Wednesday, March 7, 2012

So many, many books

I know that my blogging has not been terribly frequent over the past two months, so by way of explanation, this post is about all the books I've had to read for class during that time. Admittedly, I didn't finish every one of these texts, but it wasn't for lack of trying. So I hope, dear reader, that you will understand if I haven't been able to take a lot of time out for writing. Here's the list:
  1. The Sun Also Rises - Ernest Hemingway
  2. Invisible Man - Ralph Ellison
  3. As I Lay Dying - William Faulkner
  4. Their Eyes Were Watching God - Zora Neale Hurston
  5. The Great Gatsby - F. Scott Fitzgerald
  6. The Grapes of Wrath - John Steinbeck
  7. The Passion of New Eve - Angela Carter
  8. Nights at the Circus - Angela Carter
  9. Serious Money - Caryl Churchill
  10. Money - Martin Amis
  11. Neuromancer - William Gibson
  12. Crash - J.G. Ballard
  13. The Heat of the Day - Elizabeth Bowen
  14. Hangover Square - Patrick Hamilton
  15. Beloved - Toni Morrison
  16. Feeding the Ghosts - Fred D'Aguiar
  17. Waiting for Godot - Samuel Beckett
  18. Endgame - Samuel Beckett
  19. Briggflatts - Basil Bunting
Yes that's 19 novels/plays/books of poetry in 8 weeks. Numbers 1 through 6 were for my Modern American Novel class. The rest were for my core Master's course, which is Literature and Modernity. Good times! I also read The Hunger Games a few weeks ago, which, admittedly, I did not have time to read, but I did anyway. So you see how I haven't had much time to compose many thoughtful blog posts. But to make this one a little more thoughtful than a mere listing of books, how's about a few recommendations? 

My favorite of the lot was, naturally, Beloved. I say "naturally" because this is one of three novels by Toni Morrison on which I am writing my dissertation this summer. Morrison is a genius, and you should read anything you can of hers. Beloved is haunting and sad, but so so good. This woman writes novels that are sheer poetry.

Of the rest, I liked many, if not most of them (in fact, the only one I really can't recommend is Crash because it is downright pornographic), but I have to recommend Their Eyes Were Watching God by Zora Neale Hurston and Hangover Square by Patrick Hamilton in particular.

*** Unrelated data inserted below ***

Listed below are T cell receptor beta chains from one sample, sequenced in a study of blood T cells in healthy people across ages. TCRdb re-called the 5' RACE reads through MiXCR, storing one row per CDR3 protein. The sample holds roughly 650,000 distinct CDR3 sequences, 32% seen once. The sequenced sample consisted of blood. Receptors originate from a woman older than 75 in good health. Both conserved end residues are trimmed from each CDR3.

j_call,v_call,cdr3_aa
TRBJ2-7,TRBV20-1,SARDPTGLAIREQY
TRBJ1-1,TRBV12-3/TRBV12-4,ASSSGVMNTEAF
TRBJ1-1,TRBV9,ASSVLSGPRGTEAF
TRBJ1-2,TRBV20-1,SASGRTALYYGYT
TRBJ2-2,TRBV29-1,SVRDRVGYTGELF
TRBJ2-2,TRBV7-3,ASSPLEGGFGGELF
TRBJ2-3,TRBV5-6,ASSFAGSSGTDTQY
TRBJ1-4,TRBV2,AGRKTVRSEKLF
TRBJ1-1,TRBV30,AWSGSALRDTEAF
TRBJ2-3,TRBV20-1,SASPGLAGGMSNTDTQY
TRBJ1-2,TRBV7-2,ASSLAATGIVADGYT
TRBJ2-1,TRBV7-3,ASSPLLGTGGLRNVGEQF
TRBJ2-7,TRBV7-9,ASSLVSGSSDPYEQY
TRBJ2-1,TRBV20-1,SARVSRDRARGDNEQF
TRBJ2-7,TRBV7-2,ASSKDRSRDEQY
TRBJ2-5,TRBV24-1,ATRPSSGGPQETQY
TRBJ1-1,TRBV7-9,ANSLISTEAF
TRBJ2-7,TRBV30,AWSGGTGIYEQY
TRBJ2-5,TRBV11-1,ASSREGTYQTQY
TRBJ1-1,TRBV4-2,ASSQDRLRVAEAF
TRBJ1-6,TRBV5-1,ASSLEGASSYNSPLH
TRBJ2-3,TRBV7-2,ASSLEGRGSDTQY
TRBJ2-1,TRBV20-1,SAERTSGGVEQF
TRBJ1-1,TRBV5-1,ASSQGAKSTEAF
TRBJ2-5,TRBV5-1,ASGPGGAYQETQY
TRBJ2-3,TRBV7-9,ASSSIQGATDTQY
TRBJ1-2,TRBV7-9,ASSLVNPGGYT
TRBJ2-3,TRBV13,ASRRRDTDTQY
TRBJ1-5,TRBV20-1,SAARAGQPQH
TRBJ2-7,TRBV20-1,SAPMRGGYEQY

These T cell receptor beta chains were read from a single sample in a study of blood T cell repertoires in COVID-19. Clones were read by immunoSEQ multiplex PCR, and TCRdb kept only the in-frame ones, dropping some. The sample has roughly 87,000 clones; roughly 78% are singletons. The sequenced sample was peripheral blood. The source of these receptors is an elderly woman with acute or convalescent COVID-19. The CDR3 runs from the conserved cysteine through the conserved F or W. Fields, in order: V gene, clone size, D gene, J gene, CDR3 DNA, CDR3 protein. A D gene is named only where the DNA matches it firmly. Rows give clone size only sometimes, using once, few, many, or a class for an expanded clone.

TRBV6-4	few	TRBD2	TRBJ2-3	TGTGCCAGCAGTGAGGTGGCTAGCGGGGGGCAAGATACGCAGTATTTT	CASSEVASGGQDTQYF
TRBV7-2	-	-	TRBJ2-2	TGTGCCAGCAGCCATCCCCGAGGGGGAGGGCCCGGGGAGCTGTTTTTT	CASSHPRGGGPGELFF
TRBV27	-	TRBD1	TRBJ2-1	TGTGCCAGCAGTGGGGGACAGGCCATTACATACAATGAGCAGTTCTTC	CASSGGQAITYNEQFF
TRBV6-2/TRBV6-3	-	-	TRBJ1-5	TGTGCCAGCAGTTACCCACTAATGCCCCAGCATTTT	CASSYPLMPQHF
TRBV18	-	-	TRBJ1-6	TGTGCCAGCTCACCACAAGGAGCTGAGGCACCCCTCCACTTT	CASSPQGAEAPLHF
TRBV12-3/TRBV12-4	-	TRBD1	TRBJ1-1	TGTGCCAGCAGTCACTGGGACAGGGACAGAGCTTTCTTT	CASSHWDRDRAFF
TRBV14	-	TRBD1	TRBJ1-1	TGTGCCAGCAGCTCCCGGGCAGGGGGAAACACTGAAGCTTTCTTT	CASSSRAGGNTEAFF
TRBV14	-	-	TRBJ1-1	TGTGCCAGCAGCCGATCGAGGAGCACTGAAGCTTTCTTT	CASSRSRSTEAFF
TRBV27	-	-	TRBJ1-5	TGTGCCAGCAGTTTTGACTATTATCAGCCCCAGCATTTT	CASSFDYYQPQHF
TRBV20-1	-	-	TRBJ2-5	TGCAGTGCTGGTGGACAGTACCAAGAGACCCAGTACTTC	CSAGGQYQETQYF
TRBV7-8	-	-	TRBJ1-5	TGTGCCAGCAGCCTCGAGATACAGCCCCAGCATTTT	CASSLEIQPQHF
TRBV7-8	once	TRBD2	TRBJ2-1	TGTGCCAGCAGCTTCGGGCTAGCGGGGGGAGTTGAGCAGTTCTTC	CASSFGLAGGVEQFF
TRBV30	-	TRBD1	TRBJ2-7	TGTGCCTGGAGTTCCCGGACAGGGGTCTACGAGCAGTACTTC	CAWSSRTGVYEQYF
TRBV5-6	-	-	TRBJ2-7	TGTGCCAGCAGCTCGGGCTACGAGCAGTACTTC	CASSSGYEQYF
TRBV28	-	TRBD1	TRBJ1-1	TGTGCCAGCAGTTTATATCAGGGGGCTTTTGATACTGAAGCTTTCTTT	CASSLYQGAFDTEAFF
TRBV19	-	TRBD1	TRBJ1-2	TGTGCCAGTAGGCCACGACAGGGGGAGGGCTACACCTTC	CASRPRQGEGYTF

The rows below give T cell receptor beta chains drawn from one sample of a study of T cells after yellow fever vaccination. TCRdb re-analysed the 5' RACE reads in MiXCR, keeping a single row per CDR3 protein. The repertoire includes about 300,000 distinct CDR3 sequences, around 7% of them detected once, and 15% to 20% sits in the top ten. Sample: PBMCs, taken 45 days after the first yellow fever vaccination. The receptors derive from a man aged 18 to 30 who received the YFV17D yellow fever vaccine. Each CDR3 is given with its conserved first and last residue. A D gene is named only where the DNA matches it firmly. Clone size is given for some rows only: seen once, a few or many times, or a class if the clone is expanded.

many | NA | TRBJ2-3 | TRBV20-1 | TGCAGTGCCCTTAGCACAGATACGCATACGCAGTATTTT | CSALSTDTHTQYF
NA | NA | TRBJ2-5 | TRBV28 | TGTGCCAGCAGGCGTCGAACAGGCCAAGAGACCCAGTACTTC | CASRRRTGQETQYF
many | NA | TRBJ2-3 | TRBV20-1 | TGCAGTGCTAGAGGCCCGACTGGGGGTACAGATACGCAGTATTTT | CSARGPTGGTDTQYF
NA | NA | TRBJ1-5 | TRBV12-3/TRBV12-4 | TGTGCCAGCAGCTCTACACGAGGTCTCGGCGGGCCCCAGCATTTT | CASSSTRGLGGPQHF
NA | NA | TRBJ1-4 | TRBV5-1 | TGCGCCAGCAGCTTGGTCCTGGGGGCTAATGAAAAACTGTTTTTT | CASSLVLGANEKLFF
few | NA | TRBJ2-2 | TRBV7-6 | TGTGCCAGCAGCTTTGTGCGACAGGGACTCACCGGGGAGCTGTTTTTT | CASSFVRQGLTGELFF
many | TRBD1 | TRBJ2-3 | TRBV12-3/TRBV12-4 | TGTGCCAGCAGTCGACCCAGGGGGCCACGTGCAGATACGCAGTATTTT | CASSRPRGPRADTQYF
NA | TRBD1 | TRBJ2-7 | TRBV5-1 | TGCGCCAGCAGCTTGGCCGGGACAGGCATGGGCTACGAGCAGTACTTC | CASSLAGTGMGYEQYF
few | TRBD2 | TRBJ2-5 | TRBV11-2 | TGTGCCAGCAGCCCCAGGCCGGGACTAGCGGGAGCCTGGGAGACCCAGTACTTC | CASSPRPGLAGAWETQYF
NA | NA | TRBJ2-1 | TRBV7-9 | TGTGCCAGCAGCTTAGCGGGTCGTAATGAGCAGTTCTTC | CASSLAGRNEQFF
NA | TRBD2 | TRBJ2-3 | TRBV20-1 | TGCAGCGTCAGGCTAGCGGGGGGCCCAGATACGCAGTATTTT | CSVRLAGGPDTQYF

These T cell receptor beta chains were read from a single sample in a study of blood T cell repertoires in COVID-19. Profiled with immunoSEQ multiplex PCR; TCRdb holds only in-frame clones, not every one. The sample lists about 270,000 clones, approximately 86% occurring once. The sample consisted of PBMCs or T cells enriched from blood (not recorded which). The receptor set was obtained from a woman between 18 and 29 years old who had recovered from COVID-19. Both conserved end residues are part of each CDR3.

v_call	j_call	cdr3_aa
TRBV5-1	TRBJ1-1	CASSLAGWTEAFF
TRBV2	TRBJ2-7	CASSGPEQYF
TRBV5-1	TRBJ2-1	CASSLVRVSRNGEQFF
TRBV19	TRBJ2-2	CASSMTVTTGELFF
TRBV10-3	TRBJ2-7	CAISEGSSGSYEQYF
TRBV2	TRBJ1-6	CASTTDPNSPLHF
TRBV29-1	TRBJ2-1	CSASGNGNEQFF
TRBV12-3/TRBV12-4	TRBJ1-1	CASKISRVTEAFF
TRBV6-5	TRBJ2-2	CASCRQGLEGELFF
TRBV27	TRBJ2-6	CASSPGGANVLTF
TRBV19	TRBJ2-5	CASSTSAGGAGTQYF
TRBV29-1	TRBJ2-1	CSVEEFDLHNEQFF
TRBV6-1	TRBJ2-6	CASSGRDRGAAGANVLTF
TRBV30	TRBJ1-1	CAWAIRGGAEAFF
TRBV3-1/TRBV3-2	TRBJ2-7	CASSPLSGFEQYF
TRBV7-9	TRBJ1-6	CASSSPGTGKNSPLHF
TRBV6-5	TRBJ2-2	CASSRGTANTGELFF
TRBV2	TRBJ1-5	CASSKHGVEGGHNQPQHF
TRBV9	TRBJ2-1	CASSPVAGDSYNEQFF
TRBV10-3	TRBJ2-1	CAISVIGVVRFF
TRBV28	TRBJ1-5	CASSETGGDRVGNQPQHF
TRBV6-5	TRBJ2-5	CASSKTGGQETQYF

If you went to high school with me, you likely groaned at the mention of ZNH, but when I read Their Eyes Were Watching God, I was really blown away. I don't know if it's because I'm older now or if as I student of literature I just appreciate it more or what, but I really enjoyed it. I found the story really moving, and it didn't hurt that it is set mostly in central Florida, of which I am a huge fan. Throughout the book, she would mention various places and I would be all, "Hey! I've been there!" Not many of my classmates could say the same.

As for Hangover Square, that is the story of a man with split personalities, one of whom is in love with a woman and one of whom wants to kill her. It's so fun! It's actually pretty dark and tense, and this woman he's in love with, Netta, is just begging to be punched in the face, but I enjoyed it. It's worth a read.

I hope this has given you some food for thought, my friends. I will try to be more diligent in the future, but I've still got seven more books, two 4000-word essays, and a 1000-word dissertation proposal to finish between now and August 12, so no promises. But I will do my best. 

Until next time, here's a very untimely synopsis of X-Men: The Last Stand by a kid on YouTube whom I find amusing. Cheers!


  1. you're taking an american lit class whilst studying abroad in scotland?

  2. You really had a lot of books to read for your book review. Have you already read all of them? Well, it is good that some of them can help you with your master dissertation topic. Which reminds me, what happened to your dissertation anyway? I hope everything was going according to what you want it to be. Anyway, good luck!